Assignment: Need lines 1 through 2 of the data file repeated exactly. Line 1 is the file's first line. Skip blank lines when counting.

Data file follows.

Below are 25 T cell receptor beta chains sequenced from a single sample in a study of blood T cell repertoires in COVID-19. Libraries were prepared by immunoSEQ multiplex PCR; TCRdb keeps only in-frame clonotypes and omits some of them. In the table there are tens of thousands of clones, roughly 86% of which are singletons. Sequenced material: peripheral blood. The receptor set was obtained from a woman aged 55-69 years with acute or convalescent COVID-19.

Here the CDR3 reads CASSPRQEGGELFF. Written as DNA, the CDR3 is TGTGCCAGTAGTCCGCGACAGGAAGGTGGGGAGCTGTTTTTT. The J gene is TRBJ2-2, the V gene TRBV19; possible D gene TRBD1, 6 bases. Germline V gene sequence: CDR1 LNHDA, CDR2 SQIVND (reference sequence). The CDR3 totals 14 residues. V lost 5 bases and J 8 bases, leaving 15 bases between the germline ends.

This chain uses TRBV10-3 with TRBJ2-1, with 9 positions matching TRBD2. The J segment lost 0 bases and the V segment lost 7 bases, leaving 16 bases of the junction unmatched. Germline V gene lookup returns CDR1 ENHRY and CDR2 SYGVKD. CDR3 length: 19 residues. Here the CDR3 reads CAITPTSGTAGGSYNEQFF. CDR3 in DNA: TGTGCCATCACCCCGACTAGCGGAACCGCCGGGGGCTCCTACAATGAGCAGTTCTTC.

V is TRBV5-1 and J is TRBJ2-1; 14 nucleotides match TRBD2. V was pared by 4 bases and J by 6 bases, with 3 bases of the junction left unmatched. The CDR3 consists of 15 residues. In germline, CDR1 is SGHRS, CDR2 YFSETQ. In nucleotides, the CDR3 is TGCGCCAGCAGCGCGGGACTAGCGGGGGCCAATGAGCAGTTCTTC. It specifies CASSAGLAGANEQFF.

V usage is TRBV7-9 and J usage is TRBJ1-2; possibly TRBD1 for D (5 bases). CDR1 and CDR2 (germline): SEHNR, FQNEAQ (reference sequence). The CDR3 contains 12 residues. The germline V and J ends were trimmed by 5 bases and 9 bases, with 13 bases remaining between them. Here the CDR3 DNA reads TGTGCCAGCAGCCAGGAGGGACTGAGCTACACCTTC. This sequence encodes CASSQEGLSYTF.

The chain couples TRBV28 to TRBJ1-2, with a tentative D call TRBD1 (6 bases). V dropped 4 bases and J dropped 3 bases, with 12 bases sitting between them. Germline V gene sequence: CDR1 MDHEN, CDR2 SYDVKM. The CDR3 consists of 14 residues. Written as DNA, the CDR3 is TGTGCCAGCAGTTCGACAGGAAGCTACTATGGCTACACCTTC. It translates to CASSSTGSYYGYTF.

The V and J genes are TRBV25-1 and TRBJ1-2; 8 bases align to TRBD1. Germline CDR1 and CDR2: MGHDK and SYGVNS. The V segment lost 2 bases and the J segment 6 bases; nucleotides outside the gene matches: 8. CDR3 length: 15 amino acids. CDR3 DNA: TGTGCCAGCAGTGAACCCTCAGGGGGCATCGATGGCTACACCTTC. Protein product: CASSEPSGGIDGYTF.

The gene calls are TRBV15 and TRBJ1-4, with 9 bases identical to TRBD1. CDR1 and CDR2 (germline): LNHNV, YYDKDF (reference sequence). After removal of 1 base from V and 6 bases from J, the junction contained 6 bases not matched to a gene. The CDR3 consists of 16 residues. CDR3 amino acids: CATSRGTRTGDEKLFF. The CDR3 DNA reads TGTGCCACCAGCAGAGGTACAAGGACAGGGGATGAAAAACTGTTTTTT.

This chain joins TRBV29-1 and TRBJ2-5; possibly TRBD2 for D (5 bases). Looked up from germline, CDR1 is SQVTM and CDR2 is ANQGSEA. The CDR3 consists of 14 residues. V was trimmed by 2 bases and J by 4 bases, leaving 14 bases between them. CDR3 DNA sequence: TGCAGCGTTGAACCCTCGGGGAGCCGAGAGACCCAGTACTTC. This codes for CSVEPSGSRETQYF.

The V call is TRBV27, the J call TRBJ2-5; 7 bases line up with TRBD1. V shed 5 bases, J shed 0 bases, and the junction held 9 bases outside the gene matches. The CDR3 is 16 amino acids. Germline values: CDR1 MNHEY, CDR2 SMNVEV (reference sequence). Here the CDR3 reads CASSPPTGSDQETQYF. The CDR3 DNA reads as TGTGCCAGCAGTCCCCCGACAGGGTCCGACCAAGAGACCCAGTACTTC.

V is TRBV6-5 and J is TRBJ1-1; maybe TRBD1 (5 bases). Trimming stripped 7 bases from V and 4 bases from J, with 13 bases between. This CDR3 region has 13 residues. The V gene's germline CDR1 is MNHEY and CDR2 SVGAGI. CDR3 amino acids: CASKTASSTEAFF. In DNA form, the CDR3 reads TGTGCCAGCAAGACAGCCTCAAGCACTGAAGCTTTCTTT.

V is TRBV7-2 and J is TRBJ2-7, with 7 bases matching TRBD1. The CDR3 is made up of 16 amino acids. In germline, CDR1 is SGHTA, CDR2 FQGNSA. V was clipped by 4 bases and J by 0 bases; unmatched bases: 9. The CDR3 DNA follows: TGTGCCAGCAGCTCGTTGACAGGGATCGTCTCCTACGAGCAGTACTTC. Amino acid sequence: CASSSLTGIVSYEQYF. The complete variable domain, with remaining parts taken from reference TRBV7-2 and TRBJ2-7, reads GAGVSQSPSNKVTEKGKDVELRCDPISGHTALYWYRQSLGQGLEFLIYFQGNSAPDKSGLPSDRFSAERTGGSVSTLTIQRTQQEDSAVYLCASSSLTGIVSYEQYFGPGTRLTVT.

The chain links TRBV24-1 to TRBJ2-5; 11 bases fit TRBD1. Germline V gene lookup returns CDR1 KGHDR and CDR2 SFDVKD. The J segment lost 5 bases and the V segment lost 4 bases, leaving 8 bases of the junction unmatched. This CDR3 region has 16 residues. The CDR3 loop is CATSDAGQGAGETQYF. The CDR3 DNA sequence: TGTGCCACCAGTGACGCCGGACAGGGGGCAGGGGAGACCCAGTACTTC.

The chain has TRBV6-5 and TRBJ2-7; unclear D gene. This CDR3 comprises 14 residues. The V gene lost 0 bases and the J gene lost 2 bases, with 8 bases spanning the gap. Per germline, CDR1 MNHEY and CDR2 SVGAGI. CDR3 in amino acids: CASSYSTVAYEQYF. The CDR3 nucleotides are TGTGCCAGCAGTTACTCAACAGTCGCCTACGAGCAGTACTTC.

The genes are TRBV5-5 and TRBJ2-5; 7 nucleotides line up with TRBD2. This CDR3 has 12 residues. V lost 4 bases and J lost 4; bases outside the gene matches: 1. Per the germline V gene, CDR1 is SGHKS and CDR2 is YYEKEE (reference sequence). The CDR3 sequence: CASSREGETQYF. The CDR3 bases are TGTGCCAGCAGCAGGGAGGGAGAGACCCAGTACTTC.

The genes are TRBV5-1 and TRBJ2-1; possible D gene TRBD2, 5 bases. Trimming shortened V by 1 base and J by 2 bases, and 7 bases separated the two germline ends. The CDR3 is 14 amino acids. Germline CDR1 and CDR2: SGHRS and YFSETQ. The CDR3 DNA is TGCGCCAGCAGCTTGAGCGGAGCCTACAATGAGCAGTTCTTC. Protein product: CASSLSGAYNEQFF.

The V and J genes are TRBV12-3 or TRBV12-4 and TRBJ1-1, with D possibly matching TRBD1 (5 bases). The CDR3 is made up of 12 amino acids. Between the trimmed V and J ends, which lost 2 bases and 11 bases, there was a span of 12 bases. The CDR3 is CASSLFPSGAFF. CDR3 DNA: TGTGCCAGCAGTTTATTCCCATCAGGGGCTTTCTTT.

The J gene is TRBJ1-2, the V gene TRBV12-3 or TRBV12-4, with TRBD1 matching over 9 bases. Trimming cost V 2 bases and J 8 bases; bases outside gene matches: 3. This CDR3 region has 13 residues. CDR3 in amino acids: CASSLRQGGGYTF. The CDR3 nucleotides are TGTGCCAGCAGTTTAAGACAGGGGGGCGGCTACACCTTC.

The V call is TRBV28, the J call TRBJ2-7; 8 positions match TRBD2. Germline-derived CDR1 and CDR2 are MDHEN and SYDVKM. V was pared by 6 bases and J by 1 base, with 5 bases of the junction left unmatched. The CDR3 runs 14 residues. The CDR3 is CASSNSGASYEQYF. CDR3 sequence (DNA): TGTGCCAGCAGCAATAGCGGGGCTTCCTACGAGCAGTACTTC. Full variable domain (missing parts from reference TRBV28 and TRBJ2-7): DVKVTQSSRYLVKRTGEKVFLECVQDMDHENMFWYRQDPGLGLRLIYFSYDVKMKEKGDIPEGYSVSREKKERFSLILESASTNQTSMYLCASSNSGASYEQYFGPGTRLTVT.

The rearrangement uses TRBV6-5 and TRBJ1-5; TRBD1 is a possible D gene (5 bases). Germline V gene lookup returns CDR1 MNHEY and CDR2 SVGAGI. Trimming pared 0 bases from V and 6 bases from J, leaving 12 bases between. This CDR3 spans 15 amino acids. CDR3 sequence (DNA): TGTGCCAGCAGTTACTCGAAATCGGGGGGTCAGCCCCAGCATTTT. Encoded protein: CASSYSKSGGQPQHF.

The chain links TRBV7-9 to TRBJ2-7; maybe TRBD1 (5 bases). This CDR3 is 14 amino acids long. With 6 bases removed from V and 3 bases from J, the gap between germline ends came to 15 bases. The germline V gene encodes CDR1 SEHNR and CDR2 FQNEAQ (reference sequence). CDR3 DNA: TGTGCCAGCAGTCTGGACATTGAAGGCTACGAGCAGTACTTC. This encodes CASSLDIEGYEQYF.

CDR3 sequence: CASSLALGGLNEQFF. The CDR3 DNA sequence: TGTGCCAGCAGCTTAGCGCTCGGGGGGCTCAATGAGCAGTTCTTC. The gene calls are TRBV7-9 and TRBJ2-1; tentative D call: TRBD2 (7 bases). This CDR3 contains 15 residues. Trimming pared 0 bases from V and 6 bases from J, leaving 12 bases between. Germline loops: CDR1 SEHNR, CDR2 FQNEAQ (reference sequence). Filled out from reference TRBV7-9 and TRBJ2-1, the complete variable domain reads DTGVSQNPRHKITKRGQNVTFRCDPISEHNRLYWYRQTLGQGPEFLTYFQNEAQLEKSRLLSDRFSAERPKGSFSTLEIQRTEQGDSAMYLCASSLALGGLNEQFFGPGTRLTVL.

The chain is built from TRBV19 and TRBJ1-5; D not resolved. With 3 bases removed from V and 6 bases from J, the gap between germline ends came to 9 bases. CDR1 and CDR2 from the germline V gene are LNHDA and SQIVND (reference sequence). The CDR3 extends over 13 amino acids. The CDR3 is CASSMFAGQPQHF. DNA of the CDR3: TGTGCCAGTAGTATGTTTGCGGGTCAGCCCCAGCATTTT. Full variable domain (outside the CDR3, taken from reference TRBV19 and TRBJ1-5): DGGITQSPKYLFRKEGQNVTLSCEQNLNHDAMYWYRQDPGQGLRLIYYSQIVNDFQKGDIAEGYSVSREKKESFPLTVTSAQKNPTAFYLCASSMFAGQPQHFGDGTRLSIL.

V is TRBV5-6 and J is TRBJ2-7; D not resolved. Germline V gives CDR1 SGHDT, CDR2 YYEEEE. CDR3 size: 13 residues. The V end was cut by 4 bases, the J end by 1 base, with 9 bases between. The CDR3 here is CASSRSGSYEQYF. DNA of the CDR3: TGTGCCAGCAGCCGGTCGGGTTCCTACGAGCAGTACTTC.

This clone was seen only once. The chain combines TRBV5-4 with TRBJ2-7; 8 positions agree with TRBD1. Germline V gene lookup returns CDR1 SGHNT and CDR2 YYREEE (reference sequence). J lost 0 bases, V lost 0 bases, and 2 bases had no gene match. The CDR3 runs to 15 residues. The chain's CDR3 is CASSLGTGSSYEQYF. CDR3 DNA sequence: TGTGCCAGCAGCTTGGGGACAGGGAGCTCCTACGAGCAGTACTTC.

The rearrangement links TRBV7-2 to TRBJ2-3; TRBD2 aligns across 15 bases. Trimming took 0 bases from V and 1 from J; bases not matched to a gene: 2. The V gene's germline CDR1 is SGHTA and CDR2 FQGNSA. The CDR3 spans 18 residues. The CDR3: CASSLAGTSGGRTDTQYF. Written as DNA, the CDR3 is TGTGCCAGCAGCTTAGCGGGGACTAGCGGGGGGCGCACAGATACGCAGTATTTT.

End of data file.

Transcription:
Below are 25 T cell receptor beta chains sequenced from a single sample in a study of blood T cell repertoires in COVID-19. Libraries were prepared by immunoSEQ multiplex PCR; TCRdb keeps only in-frame clonotypes and omits some of them. In the table there are tens of thousands of clones, roughly 86% of which are singletons. Sequenced material: peripheral blood. The receptor set was obtained from a woman aged 55-69 years with acute or convalescent COVID-19.

Here the CDR3 reads CASSPRQEGGELFF. Written as DNA, the CDR3 is TGTGCCAGTAGTCCGCGACAGGAAGGTGGGGAGCTGTTTTTT. The J gene is TRBJ2-2, the V gene TRBV19; possible D gene TRBD1, 6 bases. Germline V gene sequence: CDR1 LNHDA, CDR2 SQIVND (reference sequence). The CDR3 totals 14 residues. V lost 5 bases and J 8 bases, leaving 15 bases between the germline ends.